Army tragedy on Mt Ruapehu - new details revealed

Apparently there are new details on Ruapehu's largest tragedy: 'Some time after the pair left - the newly released, ­partly name-redacted Court of Inquiry documents reveal - "Corporal J [Jaggard] absolved himself of the leadership responsibility at a time when it was most required".' Haven't seen the released report yet, I'll do some digging.
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Military trips have some particularly interesting leadership issues. In the 80s i was on a 4 day airforce training trip in the Richmond Ranges. It was winter, and the party comprised a dozen airman, one officer, one sergeant. Various of us were given leadership roles for a day at a time. This particular day, we were ascending Mt Richmond in windy whiteout conditions, from the west, headed to Mt Fell Hut. When we hit the summit, we were all cold, but the airman who was the days assigned leader and his navigator sat down and calculated a bearing off the summit, it being critical to locate the broad interconnecting ridge to Mt Fell. The heading they got tallied with mine, but it made no sense because it felt like it was back the way we had came. Unbeknown to us we had fallen into the classic trap of following the sun as we ascended in the mist. The navigator and i got into a discussion on the matter where doubts about our compasses surfaced, them not having being used for a good while. Meanwhile the officer, a flight lieutenant, who was actually in charge, abruptly took back command and said look we cant stay here forever, come on, follow me. Whereupon he took off, in what most of us intuitively felt was the right direction, but which disagreed from the calculated heading by 90 degrees or so. I and the navigator protested, to no effect. While it was good to be moving again, i worried quietly, until we eventually reached a sufficient altitude that it was clear to us that we had missed the spur. The trip was starting to feel unhinged, and the weaker members of the party were starting to get tired and dispirited. Then light drizzle started. At this point we sought shelter in some rocks and brewed some soup. Then returned to the summit, followed the correct heading, located the ridge, and arrived several hours late. There was a post mortem analysis of the trip, where i was interviewed, but, the officer wriggled out of it saying he had done it deliberately to see what we were made of. And to our knowledge that was the last of it. Me, i never distrusted my compass again.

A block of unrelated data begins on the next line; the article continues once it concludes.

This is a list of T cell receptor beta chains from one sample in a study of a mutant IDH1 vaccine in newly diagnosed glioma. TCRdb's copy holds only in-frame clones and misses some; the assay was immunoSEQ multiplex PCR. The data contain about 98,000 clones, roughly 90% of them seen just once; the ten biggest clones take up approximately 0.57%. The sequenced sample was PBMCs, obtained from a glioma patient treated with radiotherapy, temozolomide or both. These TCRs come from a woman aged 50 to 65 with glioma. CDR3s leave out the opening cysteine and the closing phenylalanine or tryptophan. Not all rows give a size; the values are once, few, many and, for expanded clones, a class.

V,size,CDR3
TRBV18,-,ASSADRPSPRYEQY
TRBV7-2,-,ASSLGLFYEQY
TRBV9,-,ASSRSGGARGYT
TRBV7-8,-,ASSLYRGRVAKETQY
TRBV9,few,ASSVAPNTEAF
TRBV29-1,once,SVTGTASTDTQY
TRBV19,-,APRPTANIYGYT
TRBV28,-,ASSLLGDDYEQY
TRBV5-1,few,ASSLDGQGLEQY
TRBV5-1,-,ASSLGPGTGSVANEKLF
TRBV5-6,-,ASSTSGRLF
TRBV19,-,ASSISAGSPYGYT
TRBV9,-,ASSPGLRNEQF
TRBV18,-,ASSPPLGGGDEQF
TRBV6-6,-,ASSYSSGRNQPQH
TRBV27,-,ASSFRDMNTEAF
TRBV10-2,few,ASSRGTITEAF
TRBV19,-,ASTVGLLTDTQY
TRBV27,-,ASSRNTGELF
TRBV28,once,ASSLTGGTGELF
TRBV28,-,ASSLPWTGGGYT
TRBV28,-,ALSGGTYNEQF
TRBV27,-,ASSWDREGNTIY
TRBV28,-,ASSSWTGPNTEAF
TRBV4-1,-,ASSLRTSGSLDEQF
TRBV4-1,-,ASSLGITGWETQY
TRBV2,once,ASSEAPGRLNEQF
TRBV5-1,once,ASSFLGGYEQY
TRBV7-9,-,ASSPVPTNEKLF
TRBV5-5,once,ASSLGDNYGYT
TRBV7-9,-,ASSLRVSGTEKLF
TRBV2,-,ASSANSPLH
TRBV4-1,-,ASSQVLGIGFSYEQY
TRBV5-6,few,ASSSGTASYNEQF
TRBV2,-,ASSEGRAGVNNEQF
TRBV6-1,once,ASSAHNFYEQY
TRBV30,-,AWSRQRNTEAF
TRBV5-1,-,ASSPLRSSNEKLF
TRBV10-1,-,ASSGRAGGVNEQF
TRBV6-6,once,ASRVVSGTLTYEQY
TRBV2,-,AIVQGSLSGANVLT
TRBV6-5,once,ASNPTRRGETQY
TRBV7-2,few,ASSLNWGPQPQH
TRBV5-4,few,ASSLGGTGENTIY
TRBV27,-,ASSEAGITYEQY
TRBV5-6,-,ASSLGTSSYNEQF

I couldn't count the number of times I've flung down radio, then stapler, hammer, pack - muttering 'something must be swinging this compass'. Instinct can so often get it completely wrong. Especially in the Catlans - meandering rivers, ridges dropping and rising from every direction. On the subject of military ballsups. I was on a fire course with an ex British army fella a while back. The tutor was discussing the balance between the need for a fire crew to follow the crew lead, but at the same time speak up if they thought the suggested action was dangerous. The ex-soldier queried that he really could tell the crew leader to get stuffed if told to do something stupid. In the army, he said, when given a stupid dangerous order that was going to needlessly get everyone killed, your obligation was to follow that order. Should you survive, by luck or skill, you had a right to 'redress' whereby the decision was subjected to a post-mortem and you might get an apology.